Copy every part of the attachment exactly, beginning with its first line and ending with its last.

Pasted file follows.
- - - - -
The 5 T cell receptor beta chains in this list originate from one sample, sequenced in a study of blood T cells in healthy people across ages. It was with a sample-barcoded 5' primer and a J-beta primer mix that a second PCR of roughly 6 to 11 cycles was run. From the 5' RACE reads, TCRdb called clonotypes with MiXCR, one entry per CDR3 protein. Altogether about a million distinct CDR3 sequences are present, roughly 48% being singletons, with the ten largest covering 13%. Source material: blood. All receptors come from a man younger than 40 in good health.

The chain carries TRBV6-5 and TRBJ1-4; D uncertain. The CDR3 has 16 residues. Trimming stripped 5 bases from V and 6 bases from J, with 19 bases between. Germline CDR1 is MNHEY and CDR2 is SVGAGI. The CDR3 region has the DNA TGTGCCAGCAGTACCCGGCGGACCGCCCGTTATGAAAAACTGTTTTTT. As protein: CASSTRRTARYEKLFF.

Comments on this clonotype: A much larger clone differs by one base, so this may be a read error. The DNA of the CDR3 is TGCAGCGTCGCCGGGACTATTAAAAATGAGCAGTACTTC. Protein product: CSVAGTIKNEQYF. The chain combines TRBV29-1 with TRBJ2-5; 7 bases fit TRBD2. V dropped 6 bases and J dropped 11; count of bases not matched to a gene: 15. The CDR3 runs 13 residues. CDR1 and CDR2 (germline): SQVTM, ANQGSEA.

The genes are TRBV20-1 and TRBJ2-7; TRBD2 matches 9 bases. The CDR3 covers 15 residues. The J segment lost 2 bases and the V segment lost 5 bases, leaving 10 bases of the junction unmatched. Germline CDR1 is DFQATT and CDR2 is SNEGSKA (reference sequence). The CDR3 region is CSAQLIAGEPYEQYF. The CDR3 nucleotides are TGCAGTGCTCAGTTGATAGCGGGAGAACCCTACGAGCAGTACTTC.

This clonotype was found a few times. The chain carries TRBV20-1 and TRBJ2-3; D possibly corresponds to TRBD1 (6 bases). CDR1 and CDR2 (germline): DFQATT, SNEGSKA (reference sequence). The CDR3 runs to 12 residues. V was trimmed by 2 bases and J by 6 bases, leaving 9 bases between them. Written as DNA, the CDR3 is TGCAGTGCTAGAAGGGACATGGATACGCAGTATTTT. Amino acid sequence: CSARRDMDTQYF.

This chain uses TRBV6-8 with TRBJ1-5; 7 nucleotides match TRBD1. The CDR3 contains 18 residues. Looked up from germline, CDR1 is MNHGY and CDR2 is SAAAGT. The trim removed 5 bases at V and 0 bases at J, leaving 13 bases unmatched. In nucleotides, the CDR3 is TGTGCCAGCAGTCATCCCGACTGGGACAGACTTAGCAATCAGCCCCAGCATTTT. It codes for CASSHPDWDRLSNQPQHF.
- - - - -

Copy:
The 5 T cell receptor beta chains in this list originate from one sample, sequenced in a study of blood T cells in healthy people across ages. It was with a sample-barcoded 5' primer and a J-beta primer mix that a second PCR of roughly 6 to 11 cycles was run. From the 5' RACE reads, TCRdb called clonotypes with MiXCR, one entry per CDR3 protein. Altogether about a million distinct CDR3 sequences are present, roughly 48% being singletons, with the ten largest covering 13%. Source material: blood. All receptors come from a man younger than 40 in good health.

The chain carries TRBV6-5 and TRBJ1-4; D uncertain. The CDR3 has 16 residues. Trimming stripped 5 bases from V and 6 bases from J, with 19 bases between. Germline CDR1 is MNHEY and CDR2 is SVGAGI. The CDR3 region has the DNA TGTGCCAGCAGTACCCGGCGGACCGCCCGTTATGAAAAACTGTTTTTT. As protein: CASSTRRTARYEKLFF.

Comments on this clonotype: A much larger clone differs by one base, so this may be a read error. The DNA of the CDR3 is TGCAGCGTCGCCGGGACTATTAAAAATGAGCAGTACTTC. Protein product: CSVAGTIKNEQYF. The chain combines TRBV29-1 with TRBJ2-5; 7 bases fit TRBD2. V dropped 6 bases and J dropped 11; count of bases not matched to a gene: 15. The CDR3 runs 13 residues. CDR1 and CDR2 (germline): SQVTM, ANQGSEA.

The genes are TRBV20-1 and TRBJ2-7; TRBD2 matches 9 bases. The CDR3 covers 15 residues. The J segment lost 2 bases and the V segment lost 5 bases, leaving 10 bases of the junction unmatched. Germline CDR1 is DFQATT and CDR2 is SNEGSKA (reference sequence). The CDR3 region is CSAQLIAGEPYEQYF. The CDR3 nucleotides are TGCAGTGCTCAGTTGATAGCGGGAGAACCCTACGAGCAGTACTTC.

This clonotype was found a few times. The chain carries TRBV20-1 and TRBJ2-3; D possibly corresponds to TRBD1 (6 bases). CDR1 and CDR2 (germline): DFQATT, SNEGSKA (reference sequence). The CDR3 runs to 12 residues. V was trimmed by 2 bases and J by 6 bases, leaving 9 bases between them. Written as DNA, the CDR3 is TGCAGTGCTAGAAGGGACATGGATACGCAGTATTTT. Amino acid sequence: CSARRDMDTQYF.

This chain uses TRBV6-8 with TRBJ1-5; 7 nucleotides match TRBD1. The CDR3 contains 18 residues. Looked up from germline, CDR1 is MNHGY and CDR2 is SAAAGT. The trim removed 5 bases at V and 0 bases at J, leaving 13 bases unmatched. In nucleotides, the CDR3 is TGTGCCAGCAGTCATCCCGACTGGGACAGACTTAGCAATCAGCCCCAGCATTTT. It codes for CASSHPDWDRLSNQPQHF.